Wisdom as God’s Consort in the Beginning

I'm pleased to say that I met my goal of getting the eight chapters on the Hebrew Bible for my Bible Introduction written now, just in time for me to fly outta here. I head to London for the rest of the summer on Monday. But I will keep up with the blog from there! Below is just a short little "box" that I include in my discussion of the book of Proverbs.   *********************************************************************************************************************** Box 1.2: Woman Wisdom as God’s Consort? We have seen that in ancient Israel Yahweh was sometimes thought to have a divine consort, his “Asherah.”  This was never accepted by the strict henotheists who wrote the historical and prophetic books of the Hebrew Bible, but in Proverbs, a book of Wisdom, there is a passage that some interpreters have thought represents a kind of modified or “tamed” view of Yahweh and his divine female companion from eternity past.  Here she is not Asherah, but Wisdom herself, shown to be speaking in Proverbs 8: FOR THE REST OF THIS POST, log [...]

Possibly of Some Interest

  Some of you may get the magazine Biblical Archaeology Review.  It often has interesting stuff in it, forthe non-specialists.  Here's the announcment of a recent article of possible interest.   Biblical Views: The Value of Methodological Doubt Ron Hendel Defends Critical Biblical Scholarship   What's the use of critical Biblical scholarship? If you asked evangelical Calvinist philosopher Alvin Plantinga, he'd probably say "not much." He compares the endeavor to mowing the lawn with nail clippers. Instead he believes only in the inerrancy of scripture, trusting that the Holy Spirit will reveal everything one needs to understand the Bible. Ron Hendel, on the other hand, the Norma and Sam Dabby Professor of Hebrew Bible and Jewish Studies at the University of California, Berkeley, believes that critical Biblical scholarship and the methodological doubt that accompanies it are valuable tools for understanding and appreciating the Biblical text. Unlike the certainty that accompanies Plantinga's belief in the inerrancy of scripture, the questioning of authority and tradition that comprises methodological doubt can ultimately lead to greater clarity and more solid faith, [...]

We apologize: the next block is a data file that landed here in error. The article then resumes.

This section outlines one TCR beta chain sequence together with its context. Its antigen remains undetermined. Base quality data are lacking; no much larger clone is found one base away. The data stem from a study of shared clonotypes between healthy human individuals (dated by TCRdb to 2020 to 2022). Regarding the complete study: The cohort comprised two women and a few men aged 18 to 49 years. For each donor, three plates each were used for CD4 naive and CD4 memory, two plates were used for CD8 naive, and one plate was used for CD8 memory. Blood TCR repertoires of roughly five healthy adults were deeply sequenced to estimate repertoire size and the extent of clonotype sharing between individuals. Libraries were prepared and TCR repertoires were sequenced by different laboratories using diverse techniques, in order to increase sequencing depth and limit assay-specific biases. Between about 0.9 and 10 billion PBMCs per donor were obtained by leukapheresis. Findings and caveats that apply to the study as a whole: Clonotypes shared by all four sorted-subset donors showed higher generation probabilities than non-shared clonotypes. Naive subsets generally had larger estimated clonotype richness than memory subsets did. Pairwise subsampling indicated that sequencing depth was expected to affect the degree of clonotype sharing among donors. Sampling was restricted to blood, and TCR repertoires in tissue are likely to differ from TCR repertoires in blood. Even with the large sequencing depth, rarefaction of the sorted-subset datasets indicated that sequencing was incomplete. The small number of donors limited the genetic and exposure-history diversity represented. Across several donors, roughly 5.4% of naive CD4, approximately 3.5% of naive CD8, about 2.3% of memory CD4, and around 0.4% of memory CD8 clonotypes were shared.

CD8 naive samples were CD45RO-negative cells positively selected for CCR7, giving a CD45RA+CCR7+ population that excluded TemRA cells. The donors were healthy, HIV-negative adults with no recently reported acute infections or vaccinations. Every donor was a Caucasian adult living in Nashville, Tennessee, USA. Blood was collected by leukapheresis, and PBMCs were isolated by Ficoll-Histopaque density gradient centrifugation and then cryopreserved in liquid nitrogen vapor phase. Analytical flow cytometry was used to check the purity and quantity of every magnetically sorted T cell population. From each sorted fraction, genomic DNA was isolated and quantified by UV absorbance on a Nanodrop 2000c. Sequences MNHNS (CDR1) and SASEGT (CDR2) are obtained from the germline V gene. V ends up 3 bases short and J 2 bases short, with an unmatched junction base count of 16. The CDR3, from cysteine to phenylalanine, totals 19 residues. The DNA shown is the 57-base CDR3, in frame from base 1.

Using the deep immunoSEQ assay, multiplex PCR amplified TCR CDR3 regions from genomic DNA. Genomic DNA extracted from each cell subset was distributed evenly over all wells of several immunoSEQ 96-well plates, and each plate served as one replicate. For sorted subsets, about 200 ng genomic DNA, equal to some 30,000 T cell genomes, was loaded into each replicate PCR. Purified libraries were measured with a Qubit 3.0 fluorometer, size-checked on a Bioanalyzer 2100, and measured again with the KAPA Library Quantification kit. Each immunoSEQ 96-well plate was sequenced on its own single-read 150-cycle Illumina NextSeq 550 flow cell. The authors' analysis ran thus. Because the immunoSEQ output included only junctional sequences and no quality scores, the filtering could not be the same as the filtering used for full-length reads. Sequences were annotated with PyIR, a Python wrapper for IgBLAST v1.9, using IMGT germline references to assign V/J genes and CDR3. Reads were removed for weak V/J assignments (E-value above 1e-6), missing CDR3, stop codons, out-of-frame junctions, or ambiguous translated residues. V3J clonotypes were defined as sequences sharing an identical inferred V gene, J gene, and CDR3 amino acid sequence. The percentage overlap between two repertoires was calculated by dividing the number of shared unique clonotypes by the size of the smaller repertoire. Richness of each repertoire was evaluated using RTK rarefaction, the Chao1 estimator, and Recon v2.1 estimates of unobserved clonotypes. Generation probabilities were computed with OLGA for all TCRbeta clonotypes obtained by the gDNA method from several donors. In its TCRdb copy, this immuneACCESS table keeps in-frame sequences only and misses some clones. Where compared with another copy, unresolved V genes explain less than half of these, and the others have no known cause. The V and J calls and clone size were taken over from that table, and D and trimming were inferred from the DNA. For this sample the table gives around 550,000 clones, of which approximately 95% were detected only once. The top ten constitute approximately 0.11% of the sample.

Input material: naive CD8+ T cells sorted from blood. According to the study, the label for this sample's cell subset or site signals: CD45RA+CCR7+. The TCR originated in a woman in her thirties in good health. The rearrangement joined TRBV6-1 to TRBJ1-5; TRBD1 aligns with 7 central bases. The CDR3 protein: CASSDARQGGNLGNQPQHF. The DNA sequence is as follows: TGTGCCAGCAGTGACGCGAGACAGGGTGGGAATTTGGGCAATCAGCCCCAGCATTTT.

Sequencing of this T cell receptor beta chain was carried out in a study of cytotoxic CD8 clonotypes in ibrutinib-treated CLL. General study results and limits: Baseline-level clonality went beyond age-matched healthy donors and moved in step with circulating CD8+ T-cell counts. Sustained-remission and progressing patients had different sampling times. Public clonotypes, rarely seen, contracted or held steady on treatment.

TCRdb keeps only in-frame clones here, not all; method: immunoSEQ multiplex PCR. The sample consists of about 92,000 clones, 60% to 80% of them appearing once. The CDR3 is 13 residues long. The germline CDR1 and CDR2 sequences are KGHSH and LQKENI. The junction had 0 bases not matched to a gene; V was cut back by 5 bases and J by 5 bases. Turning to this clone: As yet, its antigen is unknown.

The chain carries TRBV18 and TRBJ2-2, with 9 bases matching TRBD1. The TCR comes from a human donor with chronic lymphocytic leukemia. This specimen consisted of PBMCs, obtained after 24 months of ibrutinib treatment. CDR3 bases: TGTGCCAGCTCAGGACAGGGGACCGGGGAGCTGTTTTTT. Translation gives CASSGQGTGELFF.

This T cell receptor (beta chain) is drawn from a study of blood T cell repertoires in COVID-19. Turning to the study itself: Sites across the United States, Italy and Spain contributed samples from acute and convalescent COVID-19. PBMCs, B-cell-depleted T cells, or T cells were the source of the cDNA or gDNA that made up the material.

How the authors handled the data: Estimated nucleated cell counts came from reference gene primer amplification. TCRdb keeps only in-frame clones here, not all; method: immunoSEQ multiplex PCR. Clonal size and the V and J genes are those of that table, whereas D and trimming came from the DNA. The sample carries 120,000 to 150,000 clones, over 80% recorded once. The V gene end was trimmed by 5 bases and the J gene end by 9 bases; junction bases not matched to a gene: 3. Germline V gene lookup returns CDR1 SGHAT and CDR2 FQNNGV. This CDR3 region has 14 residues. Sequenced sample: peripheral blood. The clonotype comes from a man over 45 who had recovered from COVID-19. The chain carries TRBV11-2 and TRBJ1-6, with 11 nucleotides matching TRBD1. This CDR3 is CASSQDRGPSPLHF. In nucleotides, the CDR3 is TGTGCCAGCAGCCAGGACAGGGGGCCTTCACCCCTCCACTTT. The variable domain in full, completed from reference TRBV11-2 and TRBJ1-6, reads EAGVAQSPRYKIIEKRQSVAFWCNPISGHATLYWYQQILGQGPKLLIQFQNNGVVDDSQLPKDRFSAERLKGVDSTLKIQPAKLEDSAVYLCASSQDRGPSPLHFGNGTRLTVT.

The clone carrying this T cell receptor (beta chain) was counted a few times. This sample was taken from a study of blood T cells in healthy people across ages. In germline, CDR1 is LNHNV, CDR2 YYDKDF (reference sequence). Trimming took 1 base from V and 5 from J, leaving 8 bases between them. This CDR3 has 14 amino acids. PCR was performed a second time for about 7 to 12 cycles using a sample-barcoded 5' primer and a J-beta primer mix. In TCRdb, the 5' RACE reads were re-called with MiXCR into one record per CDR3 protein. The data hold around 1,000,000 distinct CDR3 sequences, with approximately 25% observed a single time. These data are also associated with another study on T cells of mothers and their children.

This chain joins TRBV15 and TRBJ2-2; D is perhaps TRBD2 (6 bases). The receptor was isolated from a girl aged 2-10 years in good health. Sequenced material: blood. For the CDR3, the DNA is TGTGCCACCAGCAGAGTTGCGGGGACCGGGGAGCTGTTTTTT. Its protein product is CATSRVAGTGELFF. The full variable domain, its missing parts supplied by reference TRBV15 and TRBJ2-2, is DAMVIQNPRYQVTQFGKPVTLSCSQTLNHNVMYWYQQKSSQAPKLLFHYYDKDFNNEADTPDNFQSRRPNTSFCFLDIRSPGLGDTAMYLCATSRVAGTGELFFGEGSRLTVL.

2017-12-20T12:26:11-05:00July 13th, 2012|History of Biblical Scholarship, Public Forum|

Autobiographical. Metzger and Me: My Dissertation Proposal

THIS IS A CONTINUATION OF MY REFLECTIONS ON MY RELATIONSHIP WITH BRUCE METZGER, MY MENTOR. SEVERAL PEOPLE HAVE ASKED WHAT HIS VIEW WAS OF MY LEAVING THE FAITH. I'LL DEAL WITH THAT DOWN THE LINE. (AS IT TURNS OUT, IT'S VIRTUALLY A NON-EXISTENT PART OF THE STORY....) In graduate school different professors have different approaches to evaluating and grading term papers. Some professors are completely anal about it and insist on correcting every mistake, rewriting every sentence, and reformulating every idea. Not many are that way, thankfully, since doing all this takes an enormous chunk of time (and a very large ego). I never had a professor like that, but I have known some over the years. Others make extremely judicious and helpful comments, sometimes at great length. My teacher Paul Meyer was like that at Princeton Seminary. The comments he made on our papers were in depth, always on target, and superior in quality to any of the scholarship we read all semester in the class. Meyer never published much himself – he threw [...]

A Virgin Birth? The Importance of Context

I continue to be writing up a storm, making just the progress I've wanted on my Bible Introduction. Gods willing, I will finish chapter 8 tomorrow, which is all of the chapters dealing with the Hebrew Bible. I was eager to finish this part of the book before the weekend, because on Monday I head overseas for the rest of the summer (Sarah and I spend a good chunk of every summer in London; she's a Brit, and has been there already for a couple of weeks, teaching a Duke summer school program abroad). I hope to finish the NT section while I'm there, but that won't take as much work, in a sense, since I have, well, written about the NT before. (In another sense it takes a lot more work -- about 35 years worth altogether). While I'm away, I will certainly keep this blog going full steam. In case you wondered! Below is a little section from my opening chapter of the Intro. Remember: this book is for 19 year olds, most [...]